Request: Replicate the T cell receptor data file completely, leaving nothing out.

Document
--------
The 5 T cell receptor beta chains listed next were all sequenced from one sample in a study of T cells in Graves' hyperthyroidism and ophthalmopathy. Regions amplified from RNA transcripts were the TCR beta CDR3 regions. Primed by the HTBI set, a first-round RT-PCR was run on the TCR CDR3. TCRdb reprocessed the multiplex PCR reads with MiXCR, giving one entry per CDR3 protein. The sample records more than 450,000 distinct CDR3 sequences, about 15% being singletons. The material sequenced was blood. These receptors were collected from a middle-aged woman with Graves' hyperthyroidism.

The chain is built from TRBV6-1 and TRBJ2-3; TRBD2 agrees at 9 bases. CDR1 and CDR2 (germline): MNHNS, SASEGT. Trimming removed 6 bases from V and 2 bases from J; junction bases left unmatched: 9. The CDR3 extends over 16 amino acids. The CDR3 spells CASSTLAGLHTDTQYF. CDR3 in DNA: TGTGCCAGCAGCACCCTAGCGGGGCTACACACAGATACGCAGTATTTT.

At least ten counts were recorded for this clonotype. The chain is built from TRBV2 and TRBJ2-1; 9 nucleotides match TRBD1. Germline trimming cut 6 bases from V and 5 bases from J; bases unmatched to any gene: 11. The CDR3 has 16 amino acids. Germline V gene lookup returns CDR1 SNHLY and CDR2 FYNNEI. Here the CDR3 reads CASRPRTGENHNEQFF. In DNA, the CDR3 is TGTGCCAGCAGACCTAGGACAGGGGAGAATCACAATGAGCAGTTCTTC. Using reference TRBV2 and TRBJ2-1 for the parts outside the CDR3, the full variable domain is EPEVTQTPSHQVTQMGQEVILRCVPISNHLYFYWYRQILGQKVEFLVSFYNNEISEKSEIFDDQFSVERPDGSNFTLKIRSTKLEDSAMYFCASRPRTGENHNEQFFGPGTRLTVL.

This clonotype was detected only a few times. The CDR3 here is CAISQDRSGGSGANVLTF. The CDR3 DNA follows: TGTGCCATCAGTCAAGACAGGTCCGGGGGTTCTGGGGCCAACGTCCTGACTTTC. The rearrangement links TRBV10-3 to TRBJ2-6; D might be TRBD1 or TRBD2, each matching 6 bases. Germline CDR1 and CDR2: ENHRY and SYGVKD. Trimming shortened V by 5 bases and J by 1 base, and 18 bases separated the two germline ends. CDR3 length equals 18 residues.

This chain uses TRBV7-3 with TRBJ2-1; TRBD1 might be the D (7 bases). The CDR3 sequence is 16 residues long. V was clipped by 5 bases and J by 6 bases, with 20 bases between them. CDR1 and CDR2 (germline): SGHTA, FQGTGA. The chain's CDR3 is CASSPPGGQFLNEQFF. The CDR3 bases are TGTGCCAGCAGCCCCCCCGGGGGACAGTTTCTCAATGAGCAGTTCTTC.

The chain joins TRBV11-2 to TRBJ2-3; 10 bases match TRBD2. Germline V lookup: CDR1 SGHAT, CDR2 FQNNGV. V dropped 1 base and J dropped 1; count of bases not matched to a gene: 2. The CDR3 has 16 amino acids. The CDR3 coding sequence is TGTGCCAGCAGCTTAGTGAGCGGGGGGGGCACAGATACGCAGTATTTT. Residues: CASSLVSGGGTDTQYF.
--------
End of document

The 5 T cell receptor beta chains listed next were all sequenced from one sample in a study of T cells in Graves' hyperthyroidism and ophthalmopathy. Regions amplified from RNA transcripts were the TCR beta CDR3 regions. Primed by the HTBI set, a first-round RT-PCR was run on the TCR CDR3. TCRdb reprocessed the multiplex PCR reads with MiXCR, giving one entry per CDR3 protein. The sample records more than 450,000 distinct CDR3 sequences, about 15% being singletons. The material sequenced was blood. These receptors were collected from a middle-aged woman with Graves' hyperthyroidism.

The chain is built from TRBV6-1 and TRBJ2-3; TRBD2 agrees at 9 bases. CDR1 and CDR2 (germline): MNHNS, SASEGT. Trimming removed 6 bases from V and 2 bases from J; junction bases left unmatched: 9. The CDR3 extends over 16 amino acids. The CDR3 spells CASSTLAGLHTDTQYF. CDR3 in DNA: TGTGCCAGCAGCACCCTAGCGGGGCTACACACAGATACGCAGTATTTT.

At least ten counts were recorded for this clonotype. The chain is built from TRBV2 and TRBJ2-1; 9 nucleotides match TRBD1. Germline trimming cut 6 bases from V and 5 bases from J; bases unmatched to any gene: 11. The CDR3 has 16 amino acids. Germline V gene lookup returns CDR1 SNHLY and CDR2 FYNNEI. Here the CDR3 reads CASRPRTGENHNEQFF. In DNA, the CDR3 is TGTGCCAGCAGACCTAGGACAGGGGAGAATCACAATGAGCAGTTCTTC. Using reference TRBV2 and TRBJ2-1 for the parts outside the CDR3, the full variable domain is EPEVTQTPSHQVTQMGQEVILRCVPISNHLYFYWYRQILGQKVEFLVSFYNNEISEKSEIFDDQFSVERPDGSNFTLKIRSTKLEDSAMYFCASRPRTGENHNEQFFGPGTRLTVL.

This clonotype was detected only a few times. The CDR3 here is CAISQDRSGGSGANVLTF. The CDR3 DNA follows: TGTGCCATCAGTCAAGACAGGTCCGGGGGTTCTGGGGCCAACGTCCTGACTTTC. The rearrangement links TRBV10-3 to TRBJ2-6; D might be TRBD1 or TRBD2, each matching 6 bases. Germline CDR1 and CDR2: ENHRY and SYGVKD. Trimming shortened V by 5 bases and J by 1 base, and 18 bases separated the two germline ends. CDR3 length equals 18 residues.

This chain uses TRBV7-3 with TRBJ2-1; TRBD1 might be the D (7 bases). The CDR3 sequence is 16 residues long. V was clipped by 5 bases and J by 6 bases, with 20 bases between them. CDR1 and CDR2 (germline): SGHTA, FQGTGA. The chain's CDR3 is CASSPPGGQFLNEQFF. The CDR3 bases are TGTGCCAGCAGCCCCCCCGGGGGACAGTTTCTCAATGAGCAGTTCTTC.

The chain joins TRBV11-2 to TRBJ2-3; 10 bases match TRBD2. Germline V lookup: CDR1 SGHAT, CDR2 FQNNGV. V dropped 1 base and J dropped 1; count of bases not matched to a gene: 2. The CDR3 has 16 amino acids. The CDR3 coding sequence is TGTGCCAGCAGCTTAGTGAGCGGGGGGGGCACAGATACGCAGTATTTT. Residues: CASSLVSGGGTDTQYF.